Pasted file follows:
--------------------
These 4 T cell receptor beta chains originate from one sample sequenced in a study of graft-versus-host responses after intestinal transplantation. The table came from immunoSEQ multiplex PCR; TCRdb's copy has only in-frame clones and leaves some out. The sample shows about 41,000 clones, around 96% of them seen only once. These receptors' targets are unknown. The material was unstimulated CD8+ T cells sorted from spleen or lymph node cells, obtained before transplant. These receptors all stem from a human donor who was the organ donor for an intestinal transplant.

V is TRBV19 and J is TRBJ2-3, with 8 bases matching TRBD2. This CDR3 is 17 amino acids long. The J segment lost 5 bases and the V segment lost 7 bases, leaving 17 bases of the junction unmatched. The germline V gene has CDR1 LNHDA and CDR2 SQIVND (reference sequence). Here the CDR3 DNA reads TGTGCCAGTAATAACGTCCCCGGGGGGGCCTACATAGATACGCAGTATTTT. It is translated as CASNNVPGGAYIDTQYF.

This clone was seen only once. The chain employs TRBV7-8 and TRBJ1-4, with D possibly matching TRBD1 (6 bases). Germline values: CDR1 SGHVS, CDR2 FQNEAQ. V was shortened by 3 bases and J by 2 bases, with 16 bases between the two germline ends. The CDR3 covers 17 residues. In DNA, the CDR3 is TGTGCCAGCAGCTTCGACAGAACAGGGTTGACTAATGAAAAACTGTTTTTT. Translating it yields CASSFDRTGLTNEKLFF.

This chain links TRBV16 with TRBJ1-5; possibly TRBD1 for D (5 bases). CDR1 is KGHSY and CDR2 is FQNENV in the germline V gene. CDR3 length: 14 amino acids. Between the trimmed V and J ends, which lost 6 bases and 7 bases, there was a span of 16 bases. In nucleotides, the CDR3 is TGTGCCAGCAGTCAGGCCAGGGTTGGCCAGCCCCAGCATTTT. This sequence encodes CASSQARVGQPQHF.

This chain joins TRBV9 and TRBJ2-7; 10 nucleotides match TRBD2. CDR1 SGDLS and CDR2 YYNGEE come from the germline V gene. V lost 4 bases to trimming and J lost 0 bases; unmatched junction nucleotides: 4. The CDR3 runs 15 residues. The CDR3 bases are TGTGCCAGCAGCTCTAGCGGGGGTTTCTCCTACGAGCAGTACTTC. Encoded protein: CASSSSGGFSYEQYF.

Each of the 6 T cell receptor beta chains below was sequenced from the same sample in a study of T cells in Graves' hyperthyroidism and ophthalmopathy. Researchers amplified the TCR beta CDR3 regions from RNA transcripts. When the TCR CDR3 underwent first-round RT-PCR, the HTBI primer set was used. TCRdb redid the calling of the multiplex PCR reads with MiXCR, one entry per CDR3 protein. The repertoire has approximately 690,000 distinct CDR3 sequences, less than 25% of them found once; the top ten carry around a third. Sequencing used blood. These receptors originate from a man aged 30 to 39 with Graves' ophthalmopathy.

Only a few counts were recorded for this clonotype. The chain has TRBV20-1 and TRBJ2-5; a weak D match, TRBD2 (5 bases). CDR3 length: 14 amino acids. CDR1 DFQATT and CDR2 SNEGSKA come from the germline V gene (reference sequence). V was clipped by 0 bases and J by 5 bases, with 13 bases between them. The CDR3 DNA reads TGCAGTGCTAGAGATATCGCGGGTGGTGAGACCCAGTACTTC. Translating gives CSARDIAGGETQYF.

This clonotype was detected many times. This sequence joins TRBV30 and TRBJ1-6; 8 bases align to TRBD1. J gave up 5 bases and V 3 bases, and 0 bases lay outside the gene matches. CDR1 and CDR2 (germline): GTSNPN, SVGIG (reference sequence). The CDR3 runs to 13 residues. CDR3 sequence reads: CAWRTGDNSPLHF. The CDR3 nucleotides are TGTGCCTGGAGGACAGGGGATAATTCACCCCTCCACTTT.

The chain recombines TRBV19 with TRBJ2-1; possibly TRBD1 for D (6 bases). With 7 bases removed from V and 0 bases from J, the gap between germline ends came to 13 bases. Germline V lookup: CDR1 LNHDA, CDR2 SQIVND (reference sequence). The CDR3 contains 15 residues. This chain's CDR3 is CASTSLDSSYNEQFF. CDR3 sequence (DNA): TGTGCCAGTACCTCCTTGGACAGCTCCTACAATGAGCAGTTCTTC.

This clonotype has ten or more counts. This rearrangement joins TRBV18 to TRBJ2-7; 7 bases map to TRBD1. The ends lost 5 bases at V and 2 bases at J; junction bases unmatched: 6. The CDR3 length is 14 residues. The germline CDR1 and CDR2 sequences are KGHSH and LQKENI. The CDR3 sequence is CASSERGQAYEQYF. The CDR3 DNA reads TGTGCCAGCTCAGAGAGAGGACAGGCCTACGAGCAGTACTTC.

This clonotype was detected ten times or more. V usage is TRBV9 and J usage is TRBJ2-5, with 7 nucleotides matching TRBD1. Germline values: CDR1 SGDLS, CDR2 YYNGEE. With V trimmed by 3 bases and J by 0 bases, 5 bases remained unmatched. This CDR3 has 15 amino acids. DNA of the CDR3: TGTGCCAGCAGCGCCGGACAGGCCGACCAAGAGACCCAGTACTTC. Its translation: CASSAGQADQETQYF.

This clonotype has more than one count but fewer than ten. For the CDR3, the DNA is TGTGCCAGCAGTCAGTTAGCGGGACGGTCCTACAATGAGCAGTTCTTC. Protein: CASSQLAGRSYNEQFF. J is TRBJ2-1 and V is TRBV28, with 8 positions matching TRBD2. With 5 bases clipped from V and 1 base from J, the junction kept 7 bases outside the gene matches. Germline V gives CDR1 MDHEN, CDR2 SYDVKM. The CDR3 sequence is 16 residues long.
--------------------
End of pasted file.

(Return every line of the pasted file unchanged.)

These 4 T cell receptor beta chains originate from one sample sequenced in a study of graft-versus-host responses after intestinal transplantation. The table came from immunoSEQ multiplex PCR; TCRdb's copy has only in-frame clones and leaves some out. The sample shows about 41,000 clones, around 96% of them seen only once. These receptors' targets are unknown. The material was unstimulated CD8+ T cells sorted from spleen or lymph node cells, obtained before transplant. These receptors all stem from a human donor who was the organ donor for an intestinal transplant.

V is TRBV19 and J is TRBJ2-3, with 8 bases matching TRBD2. This CDR3 is 17 amino acids long. The J segment lost 5 bases and the V segment lost 7 bases, leaving 17 bases of the junction unmatched. The germline V gene has CDR1 LNHDA and CDR2 SQIVND (reference sequence). Here the CDR3 DNA reads TGTGCCAGTAATAACGTCCCCGGGGGGGCCTACATAGATACGCAGTATTTT. It is translated as CASNNVPGGAYIDTQYF.

This clone was seen only once. The chain employs TRBV7-8 and TRBJ1-4, with D possibly matching TRBD1 (6 bases). Germline values: CDR1 SGHVS, CDR2 FQNEAQ. V was shortened by 3 bases and J by 2 bases, with 16 bases between the two germline ends. The CDR3 covers 17 residues. In DNA, the CDR3 is TGTGCCAGCAGCTTCGACAGAACAGGGTTGACTAATGAAAAACTGTTTTTT. Translating it yields CASSFDRTGLTNEKLFF.

This chain links TRBV16 with TRBJ1-5; possibly TRBD1 for D (5 bases). CDR1 is KGHSY and CDR2 is FQNENV in the germline V gene. CDR3 length: 14 amino acids. Between the trimmed V and J ends, which lost 6 bases and 7 bases, there was a span of 16 bases. In nucleotides, the CDR3 is TGTGCCAGCAGTCAGGCCAGGGTTGGCCAGCCCCAGCATTTT. This sequence encodes CASSQARVGQPQHF.

This chain joins TRBV9 and TRBJ2-7; 10 nucleotides match TRBD2. CDR1 SGDLS and CDR2 YYNGEE come from the germline V gene. V lost 4 bases to trimming and J lost 0 bases; unmatched junction nucleotides: 4. The CDR3 runs 15 residues. The CDR3 bases are TGTGCCAGCAGCTCTAGCGGGGGTTTCTCCTACGAGCAGTACTTC. Encoded protein: CASSSSGGFSYEQYF.

Each of the 6 T cell receptor beta chains below was sequenced from the same sample in a study of T cells in Graves' hyperthyroidism and ophthalmopathy. Researchers amplified the TCR beta CDR3 regions from RNA transcripts. When the TCR CDR3 underwent first-round RT-PCR, the HTBI primer set was used. TCRdb redid the calling of the multiplex PCR reads with MiXCR, one entry per CDR3 protein. The repertoire has approximately 690,000 distinct CDR3 sequences, less than 25% of them found once; the top ten carry around a third. Sequencing used blood. These receptors originate from a man aged 30 to 39 with Graves' ophthalmopathy.

Only a few counts were recorded for this clonotype. The chain has TRBV20-1 and TRBJ2-5; a weak D match, TRBD2 (5 bases). CDR3 length: 14 amino acids. CDR1 DFQATT and CDR2 SNEGSKA come from the germline V gene (reference sequence). V was clipped by 0 bases and J by 5 bases, with 13 bases between them. The CDR3 DNA reads TGCAGTGCTAGAGATATCGCGGGTGGTGAGACCCAGTACTTC. Translating gives CSARDIAGGETQYF.

This clonotype was detected many times. This sequence joins TRBV30 and TRBJ1-6; 8 bases align to TRBD1. J gave up 5 bases and V 3 bases, and 0 bases lay outside the gene matches. CDR1 and CDR2 (germline): GTSNPN, SVGIG (reference sequence). The CDR3 runs to 13 residues. CDR3 sequence reads: CAWRTGDNSPLHF. The CDR3 nucleotides are TGTGCCTGGAGGACAGGGGATAATTCACCCCTCCACTTT.

The chain recombines TRBV19 with TRBJ2-1; possibly TRBD1 for D (6 bases). With 7 bases removed from V and 0 bases from J, the gap between germline ends came to 13 bases. Germline V lookup: CDR1 LNHDA, CDR2 SQIVND (reference sequence). The CDR3 contains 15 residues. This chain's CDR3 is CASTSLDSSYNEQFF. CDR3 sequence (DNA): TGTGCCAGTACCTCCTTGGACAGCTCCTACAATGAGCAGTTCTTC.

This clonotype has ten or more counts. This rearrangement joins TRBV18 to TRBJ2-7; 7 bases map to TRBD1. The ends lost 5 bases at V and 2 bases at J; junction bases unmatched: 6. The CDR3 length is 14 residues. The germline CDR1 and CDR2 sequences are KGHSH and LQKENI. The CDR3 sequence is CASSERGQAYEQYF. The CDR3 DNA reads TGTGCCAGCTCAGAGAGAGGACAGGCCTACGAGCAGTACTTC.

This clonotype was detected ten times or more. V usage is TRBV9 and J usage is TRBJ2-5, with 7 nucleotides matching TRBD1. Germline values: CDR1 SGDLS, CDR2 YYNGEE. With V trimmed by 3 bases and J by 0 bases, 5 bases remained unmatched. This CDR3 has 15 amino acids. DNA of the CDR3: TGTGCCAGCAGCGCCGGACAGGCCGACCAAGAGACCCAGTACTTC. Its translation: CASSAGQADQETQYF.

This clonotype has more than one count but fewer than ten. For the CDR3, the DNA is TGTGCCAGCAGTCAGTTAGCGGGACGGTCCTACAATGAGCAGTTCTTC. Protein: CASSQLAGRSYNEQFF. J is TRBJ2-1 and V is TRBV28, with 8 positions matching TRBD2. With 5 bases clipped from V and 1 base from J, the junction kept 7 bases outside the gene matches. Germline V gives CDR1 MDHEN, CDR2 SYDVKM. The CDR3 sequence is 16 residues long.